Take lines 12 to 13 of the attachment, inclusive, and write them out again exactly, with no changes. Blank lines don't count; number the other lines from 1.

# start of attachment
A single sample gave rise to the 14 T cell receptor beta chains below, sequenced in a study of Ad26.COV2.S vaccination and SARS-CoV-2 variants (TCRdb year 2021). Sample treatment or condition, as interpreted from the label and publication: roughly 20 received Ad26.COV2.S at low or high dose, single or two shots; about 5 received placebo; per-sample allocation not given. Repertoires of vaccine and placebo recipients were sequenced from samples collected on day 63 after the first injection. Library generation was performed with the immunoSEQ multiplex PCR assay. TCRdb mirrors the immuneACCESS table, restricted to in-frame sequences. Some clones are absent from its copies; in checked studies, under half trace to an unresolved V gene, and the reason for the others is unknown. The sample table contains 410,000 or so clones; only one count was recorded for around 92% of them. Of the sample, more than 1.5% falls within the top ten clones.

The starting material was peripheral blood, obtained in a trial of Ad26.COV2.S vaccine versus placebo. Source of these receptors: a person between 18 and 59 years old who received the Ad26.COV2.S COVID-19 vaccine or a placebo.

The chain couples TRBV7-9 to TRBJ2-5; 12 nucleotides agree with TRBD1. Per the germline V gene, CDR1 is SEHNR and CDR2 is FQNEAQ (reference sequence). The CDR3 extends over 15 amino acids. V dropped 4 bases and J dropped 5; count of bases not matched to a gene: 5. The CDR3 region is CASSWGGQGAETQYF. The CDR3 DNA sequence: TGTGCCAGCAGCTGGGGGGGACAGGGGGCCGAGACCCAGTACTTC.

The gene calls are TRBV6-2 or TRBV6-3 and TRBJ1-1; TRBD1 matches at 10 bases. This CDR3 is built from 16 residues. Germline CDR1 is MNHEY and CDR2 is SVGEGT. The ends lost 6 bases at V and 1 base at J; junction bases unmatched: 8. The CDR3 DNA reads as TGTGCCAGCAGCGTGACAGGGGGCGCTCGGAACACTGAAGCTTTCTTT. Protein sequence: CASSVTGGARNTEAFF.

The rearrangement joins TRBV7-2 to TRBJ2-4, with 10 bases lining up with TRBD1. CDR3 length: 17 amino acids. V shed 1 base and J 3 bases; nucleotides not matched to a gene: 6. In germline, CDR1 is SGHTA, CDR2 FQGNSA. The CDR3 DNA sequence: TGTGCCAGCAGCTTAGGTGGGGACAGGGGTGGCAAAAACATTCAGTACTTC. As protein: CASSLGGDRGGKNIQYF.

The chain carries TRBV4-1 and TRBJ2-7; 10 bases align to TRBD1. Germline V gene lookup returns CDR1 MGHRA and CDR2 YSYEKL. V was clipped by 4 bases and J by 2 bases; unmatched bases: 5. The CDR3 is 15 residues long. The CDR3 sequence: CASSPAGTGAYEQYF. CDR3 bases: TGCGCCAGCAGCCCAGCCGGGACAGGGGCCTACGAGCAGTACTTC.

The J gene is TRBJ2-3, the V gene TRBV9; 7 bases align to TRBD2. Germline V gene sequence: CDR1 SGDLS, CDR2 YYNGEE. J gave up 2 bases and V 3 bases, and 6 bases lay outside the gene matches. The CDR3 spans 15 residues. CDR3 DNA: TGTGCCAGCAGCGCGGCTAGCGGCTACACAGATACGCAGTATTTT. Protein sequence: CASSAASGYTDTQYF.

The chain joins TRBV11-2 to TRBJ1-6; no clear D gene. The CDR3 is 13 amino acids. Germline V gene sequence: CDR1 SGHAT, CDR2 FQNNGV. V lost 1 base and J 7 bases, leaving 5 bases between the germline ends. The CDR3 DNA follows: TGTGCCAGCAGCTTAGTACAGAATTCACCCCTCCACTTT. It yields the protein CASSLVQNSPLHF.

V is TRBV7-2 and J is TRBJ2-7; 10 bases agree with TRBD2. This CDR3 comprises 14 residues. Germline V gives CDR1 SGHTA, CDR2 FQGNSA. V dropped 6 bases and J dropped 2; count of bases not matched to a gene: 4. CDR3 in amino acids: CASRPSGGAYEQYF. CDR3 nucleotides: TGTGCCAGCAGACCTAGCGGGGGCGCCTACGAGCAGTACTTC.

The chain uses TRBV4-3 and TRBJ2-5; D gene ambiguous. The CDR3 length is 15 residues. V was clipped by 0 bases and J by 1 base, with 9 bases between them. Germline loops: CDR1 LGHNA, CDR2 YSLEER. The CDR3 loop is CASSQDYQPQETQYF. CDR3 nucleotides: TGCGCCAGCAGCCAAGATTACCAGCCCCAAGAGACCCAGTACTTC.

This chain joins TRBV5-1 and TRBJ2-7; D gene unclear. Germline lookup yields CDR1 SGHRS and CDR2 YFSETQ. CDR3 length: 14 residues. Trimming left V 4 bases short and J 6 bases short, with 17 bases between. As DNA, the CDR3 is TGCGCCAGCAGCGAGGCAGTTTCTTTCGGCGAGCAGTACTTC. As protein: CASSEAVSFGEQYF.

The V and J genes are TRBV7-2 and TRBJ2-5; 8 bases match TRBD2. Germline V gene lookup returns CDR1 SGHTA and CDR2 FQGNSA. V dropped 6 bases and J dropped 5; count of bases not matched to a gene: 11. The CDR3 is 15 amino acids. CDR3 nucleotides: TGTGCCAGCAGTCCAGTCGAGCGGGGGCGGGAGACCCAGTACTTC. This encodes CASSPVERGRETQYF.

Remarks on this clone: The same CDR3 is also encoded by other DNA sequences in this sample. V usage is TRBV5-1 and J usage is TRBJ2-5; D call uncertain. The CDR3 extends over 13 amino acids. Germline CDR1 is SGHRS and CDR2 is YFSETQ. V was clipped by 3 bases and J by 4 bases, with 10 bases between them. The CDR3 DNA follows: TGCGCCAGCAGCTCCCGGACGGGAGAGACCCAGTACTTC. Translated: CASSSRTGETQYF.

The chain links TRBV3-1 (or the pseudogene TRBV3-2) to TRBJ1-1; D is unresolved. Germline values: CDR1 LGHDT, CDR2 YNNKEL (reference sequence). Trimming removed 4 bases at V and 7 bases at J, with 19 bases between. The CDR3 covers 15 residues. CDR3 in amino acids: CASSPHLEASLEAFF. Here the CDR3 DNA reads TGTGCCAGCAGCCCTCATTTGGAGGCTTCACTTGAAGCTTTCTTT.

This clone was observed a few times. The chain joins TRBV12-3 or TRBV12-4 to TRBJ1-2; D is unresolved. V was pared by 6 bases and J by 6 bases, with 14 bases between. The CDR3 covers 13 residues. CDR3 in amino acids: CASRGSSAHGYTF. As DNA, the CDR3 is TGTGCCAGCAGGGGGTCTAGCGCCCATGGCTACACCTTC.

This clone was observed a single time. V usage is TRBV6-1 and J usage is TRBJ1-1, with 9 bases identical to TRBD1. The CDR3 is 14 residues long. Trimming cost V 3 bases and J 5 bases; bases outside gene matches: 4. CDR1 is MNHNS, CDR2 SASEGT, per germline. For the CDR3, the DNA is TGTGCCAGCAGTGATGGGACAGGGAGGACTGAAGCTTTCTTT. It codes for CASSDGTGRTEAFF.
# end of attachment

The V and J genes are TRBV7-2 and TRBJ2-5; 8 bases match TRBD2. Germline V gene lookup returns CDR1 SGHTA and CDR2 FQGNSA. V dropped 6 bases and J dropped 5; count of bases not matched to a gene: 11. The CDR3 is 15 amino acids. CDR3 nucleotides: TGTGCCAGCAGTCCAGTCGAGCGGGGGCGGGAGACCCAGTACTTC. This encodes CASSPVERGRETQYF.

Remarks on this clone: The same CDR3 is also encoded by other DNA sequences in this sample. V usage is TRBV5-1 and J usage is TRBJ2-5; D call uncertain. The CDR3 extends over 13 amino acids. Germline CDR1 is SGHRS and CDR2 is YFSETQ. V was clipped by 3 bases and J by 4 bases, with 10 bases between them. The CDR3 DNA follows: TGCGCCAGCAGCTCCCGGACGGGAGAGACCCAGTACTTC. Translated: CASSSRTGETQYF.